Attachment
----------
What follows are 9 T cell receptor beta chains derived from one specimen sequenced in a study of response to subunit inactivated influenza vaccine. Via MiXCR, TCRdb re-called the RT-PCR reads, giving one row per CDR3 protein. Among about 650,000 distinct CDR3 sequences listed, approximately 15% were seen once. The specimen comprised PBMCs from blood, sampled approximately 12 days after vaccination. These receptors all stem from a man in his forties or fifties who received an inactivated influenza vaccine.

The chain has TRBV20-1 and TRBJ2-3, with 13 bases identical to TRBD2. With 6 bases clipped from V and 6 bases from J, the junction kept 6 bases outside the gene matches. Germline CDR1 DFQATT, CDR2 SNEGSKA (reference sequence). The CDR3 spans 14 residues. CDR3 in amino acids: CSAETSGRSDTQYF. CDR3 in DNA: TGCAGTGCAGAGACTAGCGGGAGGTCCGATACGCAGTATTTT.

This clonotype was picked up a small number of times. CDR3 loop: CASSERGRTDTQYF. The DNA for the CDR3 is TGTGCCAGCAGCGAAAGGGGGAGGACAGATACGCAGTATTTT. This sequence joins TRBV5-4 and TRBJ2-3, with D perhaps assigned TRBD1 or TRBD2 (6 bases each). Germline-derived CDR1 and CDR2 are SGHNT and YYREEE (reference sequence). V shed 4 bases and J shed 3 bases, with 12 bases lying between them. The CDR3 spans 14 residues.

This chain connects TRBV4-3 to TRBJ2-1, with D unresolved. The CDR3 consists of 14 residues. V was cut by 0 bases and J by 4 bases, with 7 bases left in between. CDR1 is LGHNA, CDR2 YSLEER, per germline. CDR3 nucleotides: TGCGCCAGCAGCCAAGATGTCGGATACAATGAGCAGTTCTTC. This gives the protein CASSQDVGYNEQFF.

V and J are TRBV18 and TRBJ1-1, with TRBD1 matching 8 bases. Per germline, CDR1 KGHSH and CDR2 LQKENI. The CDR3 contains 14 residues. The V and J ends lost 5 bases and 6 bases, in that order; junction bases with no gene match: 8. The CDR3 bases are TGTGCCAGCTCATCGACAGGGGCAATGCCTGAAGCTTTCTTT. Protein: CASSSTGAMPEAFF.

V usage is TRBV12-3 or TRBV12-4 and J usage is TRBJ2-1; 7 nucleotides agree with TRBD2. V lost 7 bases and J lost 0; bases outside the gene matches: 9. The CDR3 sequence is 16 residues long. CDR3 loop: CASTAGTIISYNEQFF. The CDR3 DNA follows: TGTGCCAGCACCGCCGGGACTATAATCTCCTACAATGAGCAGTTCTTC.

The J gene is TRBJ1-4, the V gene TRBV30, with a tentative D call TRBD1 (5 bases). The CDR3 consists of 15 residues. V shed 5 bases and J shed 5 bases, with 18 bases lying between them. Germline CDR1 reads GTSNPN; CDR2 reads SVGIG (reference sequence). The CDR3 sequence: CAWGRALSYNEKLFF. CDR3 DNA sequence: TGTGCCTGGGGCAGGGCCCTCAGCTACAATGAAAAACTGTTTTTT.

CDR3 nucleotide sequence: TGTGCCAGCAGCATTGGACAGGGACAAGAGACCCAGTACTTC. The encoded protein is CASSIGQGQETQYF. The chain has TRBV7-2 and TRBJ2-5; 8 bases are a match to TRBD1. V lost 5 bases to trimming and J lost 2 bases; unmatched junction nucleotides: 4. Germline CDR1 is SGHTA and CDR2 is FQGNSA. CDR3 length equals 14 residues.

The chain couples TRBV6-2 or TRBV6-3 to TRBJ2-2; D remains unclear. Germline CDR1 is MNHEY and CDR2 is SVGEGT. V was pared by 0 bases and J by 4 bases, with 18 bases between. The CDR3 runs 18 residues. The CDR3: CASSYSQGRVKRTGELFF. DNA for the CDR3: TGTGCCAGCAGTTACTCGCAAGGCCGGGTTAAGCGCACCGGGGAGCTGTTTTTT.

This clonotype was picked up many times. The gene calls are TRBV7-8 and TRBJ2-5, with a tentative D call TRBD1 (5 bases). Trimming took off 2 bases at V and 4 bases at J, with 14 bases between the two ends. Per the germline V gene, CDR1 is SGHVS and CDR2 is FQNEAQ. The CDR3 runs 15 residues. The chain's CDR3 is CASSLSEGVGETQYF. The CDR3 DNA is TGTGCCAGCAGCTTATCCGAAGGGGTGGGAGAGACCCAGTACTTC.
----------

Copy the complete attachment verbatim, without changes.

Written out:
What follows are 9 T cell receptor beta chains derived from one specimen sequenced in a study of response to subunit inactivated influenza vaccine. Via MiXCR, TCRdb re-called the RT-PCR reads, giving one row per CDR3 protein. Among about 650,000 distinct CDR3 sequences listed, approximately 15% were seen once. The specimen comprised PBMCs from blood, sampled approximately 12 days after vaccination. These receptors all stem from a man in his forties or fifties who received an inactivated influenza vaccine.

The chain has TRBV20-1 and TRBJ2-3, with 13 bases identical to TRBD2. With 6 bases clipped from V and 6 bases from J, the junction kept 6 bases outside the gene matches. Germline CDR1 DFQATT, CDR2 SNEGSKA (reference sequence). The CDR3 spans 14 residues. CDR3 in amino acids: CSAETSGRSDTQYF. CDR3 in DNA: TGCAGTGCAGAGACTAGCGGGAGGTCCGATACGCAGTATTTT.

This clonotype was picked up a small number of times. CDR3 loop: CASSERGRTDTQYF. The DNA for the CDR3 is TGTGCCAGCAGCGAAAGGGGGAGGACAGATACGCAGTATTTT. This sequence joins TRBV5-4 and TRBJ2-3, with D perhaps assigned TRBD1 or TRBD2 (6 bases each). Germline-derived CDR1 and CDR2 are SGHNT and YYREEE (reference sequence). V shed 4 bases and J shed 3 bases, with 12 bases lying between them. The CDR3 spans 14 residues.

This chain connects TRBV4-3 to TRBJ2-1, with D unresolved. The CDR3 consists of 14 residues. V was cut by 0 bases and J by 4 bases, with 7 bases left in between. CDR1 is LGHNA, CDR2 YSLEER, per germline. CDR3 nucleotides: TGCGCCAGCAGCCAAGATGTCGGATACAATGAGCAGTTCTTC. This gives the protein CASSQDVGYNEQFF.

V and J are TRBV18 and TRBJ1-1, with TRBD1 matching 8 bases. Per germline, CDR1 KGHSH and CDR2 LQKENI. The CDR3 contains 14 residues. The V and J ends lost 5 bases and 6 bases, in that order; junction bases with no gene match: 8. The CDR3 bases are TGTGCCAGCTCATCGACAGGGGCAATGCCTGAAGCTTTCTTT. Protein: CASSSTGAMPEAFF.

V usage is TRBV12-3 or TRBV12-4 and J usage is TRBJ2-1; 7 nucleotides agree with TRBD2. V lost 7 bases and J lost 0; bases outside the gene matches: 9. The CDR3 sequence is 16 residues long. CDR3 loop: CASTAGTIISYNEQFF. The CDR3 DNA follows: TGTGCCAGCACCGCCGGGACTATAATCTCCTACAATGAGCAGTTCTTC.

The J gene is TRBJ1-4, the V gene TRBV30, with a tentative D call TRBD1 (5 bases). The CDR3 consists of 15 residues. V shed 5 bases and J shed 5 bases, with 18 bases lying between them. Germline CDR1 reads GTSNPN; CDR2 reads SVGIG (reference sequence). The CDR3 sequence: CAWGRALSYNEKLFF. CDR3 DNA sequence: TGTGCCTGGGGCAGGGCCCTCAGCTACAATGAAAAACTGTTTTTT.

CDR3 nucleotide sequence: TGTGCCAGCAGCATTGGACAGGGACAAGAGACCCAGTACTTC. The encoded protein is CASSIGQGQETQYF. The chain has TRBV7-2 and TRBJ2-5; 8 bases are a match to TRBD1. V lost 5 bases to trimming and J lost 2 bases; unmatched junction nucleotides: 4. Germline CDR1 is SGHTA and CDR2 is FQGNSA. CDR3 length equals 14 residues.

The chain couples TRBV6-2 or TRBV6-3 to TRBJ2-2; D remains unclear. Germline CDR1 is MNHEY and CDR2 is SVGEGT. V was pared by 0 bases and J by 4 bases, with 18 bases between. The CDR3 runs 18 residues. The CDR3: CASSYSQGRVKRTGELFF. DNA for the CDR3: TGTGCCAGCAGTTACTCGCAAGGCCGGGTTAAGCGCACCGGGGAGCTGTTTTTT.

This clonotype was picked up many times. The gene calls are TRBV7-8 and TRBJ2-5, with a tentative D call TRBD1 (5 bases). Trimming took off 2 bases at V and 4 bases at J, with 14 bases between the two ends. Per the germline V gene, CDR1 is SGHVS and CDR2 is FQNEAQ. The CDR3 runs 15 residues. The chain's CDR3 is CASSLSEGVGETQYF. The CDR3 DNA is TGTGCCAGCAGCTTATCCGAAGGGGTGGGAGAGACCCAGTACTTC.